“I use Naga King chillies [or bhoot jolokia, ghost peppers] because of its smokiness and potency,” says Sandhu. Since there are “multiple hybrid varieties of bhoot jolokia floating around, I source all my chillies from my mum’s tree and garden in Jorhat, Assam — because the region of origin [and seasonality] are key while sourcing Naga King chillies”.

(*101*)Plated(*101*): Sandhu makes use of the spicy condiment in her standard Naga Pork.

Also read: Find your flavour — a guide to heirloom spice mixes


Chef’s table: spices 101

(*101*)Sprouted fenugreek seeds, Mainaki, Rajasthan

(*101*)Vanshika Bhatia — chef-co-owner, Together At twelfth, Gurugram

Bhatia remembers her grandparents soaking fenugreek in water in a single day and ingesting the essence. “Dieticians also recommend this because it is good for the digestive systems, reduces water retention and inflammation in the body,” she says. The chef makes use of fenugreek seeds, sourced from Tijara Farm, which are sprouted and dried for a richer, deeper flavour. Details: @tijaraorganic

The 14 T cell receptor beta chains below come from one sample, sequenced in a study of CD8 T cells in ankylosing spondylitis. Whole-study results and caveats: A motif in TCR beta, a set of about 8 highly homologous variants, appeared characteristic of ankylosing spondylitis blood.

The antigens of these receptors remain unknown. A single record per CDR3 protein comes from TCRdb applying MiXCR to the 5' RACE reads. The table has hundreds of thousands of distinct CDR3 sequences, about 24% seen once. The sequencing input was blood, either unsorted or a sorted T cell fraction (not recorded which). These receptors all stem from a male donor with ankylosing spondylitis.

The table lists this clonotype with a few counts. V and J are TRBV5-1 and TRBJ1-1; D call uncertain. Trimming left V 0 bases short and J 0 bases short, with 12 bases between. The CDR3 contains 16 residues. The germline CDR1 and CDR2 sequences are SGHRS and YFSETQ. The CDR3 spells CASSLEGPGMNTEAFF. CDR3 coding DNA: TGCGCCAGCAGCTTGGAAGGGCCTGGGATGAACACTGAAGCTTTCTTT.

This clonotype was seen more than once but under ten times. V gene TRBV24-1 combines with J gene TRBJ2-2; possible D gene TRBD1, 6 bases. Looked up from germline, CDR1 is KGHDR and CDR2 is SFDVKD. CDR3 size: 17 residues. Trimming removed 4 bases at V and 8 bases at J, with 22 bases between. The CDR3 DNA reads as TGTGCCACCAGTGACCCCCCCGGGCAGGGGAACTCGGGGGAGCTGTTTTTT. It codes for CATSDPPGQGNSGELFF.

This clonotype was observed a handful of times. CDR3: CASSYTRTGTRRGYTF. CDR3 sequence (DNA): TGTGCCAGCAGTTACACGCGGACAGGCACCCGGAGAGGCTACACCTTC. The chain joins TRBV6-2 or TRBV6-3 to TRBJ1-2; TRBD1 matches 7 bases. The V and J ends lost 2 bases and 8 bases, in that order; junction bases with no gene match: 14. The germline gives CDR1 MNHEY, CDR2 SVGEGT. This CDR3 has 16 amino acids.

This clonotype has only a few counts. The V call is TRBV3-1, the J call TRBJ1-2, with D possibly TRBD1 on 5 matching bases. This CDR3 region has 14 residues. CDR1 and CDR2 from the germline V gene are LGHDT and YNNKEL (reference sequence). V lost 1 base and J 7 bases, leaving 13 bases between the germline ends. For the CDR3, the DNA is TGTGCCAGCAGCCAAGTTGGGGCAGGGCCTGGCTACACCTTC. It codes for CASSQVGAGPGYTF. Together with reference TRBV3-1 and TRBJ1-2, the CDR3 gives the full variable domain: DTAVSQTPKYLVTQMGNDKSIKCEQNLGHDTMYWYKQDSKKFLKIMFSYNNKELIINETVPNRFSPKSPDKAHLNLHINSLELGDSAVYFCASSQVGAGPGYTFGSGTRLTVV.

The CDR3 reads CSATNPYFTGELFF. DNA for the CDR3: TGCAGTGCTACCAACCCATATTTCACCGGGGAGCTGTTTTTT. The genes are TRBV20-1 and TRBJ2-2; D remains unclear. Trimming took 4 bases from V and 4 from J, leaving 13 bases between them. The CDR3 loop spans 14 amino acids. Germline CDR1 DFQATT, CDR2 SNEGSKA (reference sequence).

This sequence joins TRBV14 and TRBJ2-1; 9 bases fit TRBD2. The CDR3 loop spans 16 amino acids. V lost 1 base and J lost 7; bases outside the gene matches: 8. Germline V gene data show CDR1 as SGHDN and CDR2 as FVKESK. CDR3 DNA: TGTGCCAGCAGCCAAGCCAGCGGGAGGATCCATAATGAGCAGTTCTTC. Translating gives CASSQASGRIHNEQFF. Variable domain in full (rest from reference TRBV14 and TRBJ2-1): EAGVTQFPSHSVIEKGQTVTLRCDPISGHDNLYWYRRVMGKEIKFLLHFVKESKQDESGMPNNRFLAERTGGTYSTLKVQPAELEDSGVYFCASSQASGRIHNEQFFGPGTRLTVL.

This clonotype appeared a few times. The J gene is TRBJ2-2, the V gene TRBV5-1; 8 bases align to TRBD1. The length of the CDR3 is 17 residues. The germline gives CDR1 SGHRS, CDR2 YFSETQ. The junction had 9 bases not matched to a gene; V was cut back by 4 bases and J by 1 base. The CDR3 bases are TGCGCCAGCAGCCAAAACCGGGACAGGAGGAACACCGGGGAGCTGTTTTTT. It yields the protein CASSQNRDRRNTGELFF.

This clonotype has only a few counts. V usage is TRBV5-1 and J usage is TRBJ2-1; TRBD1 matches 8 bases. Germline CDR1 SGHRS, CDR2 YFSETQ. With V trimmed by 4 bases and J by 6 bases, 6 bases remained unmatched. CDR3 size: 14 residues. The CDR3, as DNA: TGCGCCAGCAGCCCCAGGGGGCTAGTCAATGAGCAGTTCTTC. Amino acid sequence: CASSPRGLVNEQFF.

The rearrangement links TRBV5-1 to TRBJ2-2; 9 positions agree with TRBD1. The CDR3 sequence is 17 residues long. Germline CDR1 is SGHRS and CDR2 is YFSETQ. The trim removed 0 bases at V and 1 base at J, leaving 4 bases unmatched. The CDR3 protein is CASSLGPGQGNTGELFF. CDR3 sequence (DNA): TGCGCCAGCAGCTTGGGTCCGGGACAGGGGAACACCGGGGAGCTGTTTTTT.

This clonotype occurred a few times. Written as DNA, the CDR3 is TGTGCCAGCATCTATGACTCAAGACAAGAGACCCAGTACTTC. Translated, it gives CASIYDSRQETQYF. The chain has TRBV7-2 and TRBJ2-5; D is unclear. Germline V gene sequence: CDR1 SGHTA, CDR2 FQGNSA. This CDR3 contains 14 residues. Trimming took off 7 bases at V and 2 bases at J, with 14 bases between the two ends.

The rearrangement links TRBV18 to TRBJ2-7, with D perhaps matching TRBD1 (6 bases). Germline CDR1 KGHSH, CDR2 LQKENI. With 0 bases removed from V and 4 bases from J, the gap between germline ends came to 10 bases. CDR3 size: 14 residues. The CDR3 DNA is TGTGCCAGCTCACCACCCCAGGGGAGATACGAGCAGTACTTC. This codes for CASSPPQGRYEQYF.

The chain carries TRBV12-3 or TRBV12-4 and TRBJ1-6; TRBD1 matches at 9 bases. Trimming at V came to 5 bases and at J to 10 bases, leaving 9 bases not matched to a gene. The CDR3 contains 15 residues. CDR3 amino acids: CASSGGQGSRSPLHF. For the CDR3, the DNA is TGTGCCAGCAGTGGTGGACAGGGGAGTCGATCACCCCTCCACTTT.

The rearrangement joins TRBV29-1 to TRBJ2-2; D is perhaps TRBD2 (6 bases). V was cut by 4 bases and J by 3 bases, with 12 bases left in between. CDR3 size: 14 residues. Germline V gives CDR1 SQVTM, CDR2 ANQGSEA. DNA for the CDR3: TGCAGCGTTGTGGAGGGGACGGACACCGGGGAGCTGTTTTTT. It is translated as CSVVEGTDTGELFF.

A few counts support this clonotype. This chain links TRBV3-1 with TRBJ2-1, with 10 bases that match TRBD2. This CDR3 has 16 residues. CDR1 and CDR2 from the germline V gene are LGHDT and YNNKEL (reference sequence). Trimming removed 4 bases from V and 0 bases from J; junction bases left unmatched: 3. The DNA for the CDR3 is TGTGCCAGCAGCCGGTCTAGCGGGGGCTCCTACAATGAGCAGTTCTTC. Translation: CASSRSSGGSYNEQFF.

(*101*)Plated(*101*): “We use it in our Karnataka-style Coconut Stew with white pumpkin and Malabar spinach. Sprouted fenugreek seeds and fennel are the main spice.”

(*101*)Timur, Shillong

Though wild Himalayan timur, the Indian Sichuan pepper, grows in Uttarakhand, Bhatia sources hers from Shillong. “It’s just more zingy,” she says, including that moreover its pepperiness, the timur from the Northeast additionally has a floral flavour. “I think it’s the soil and the rains that they get that adds to it.”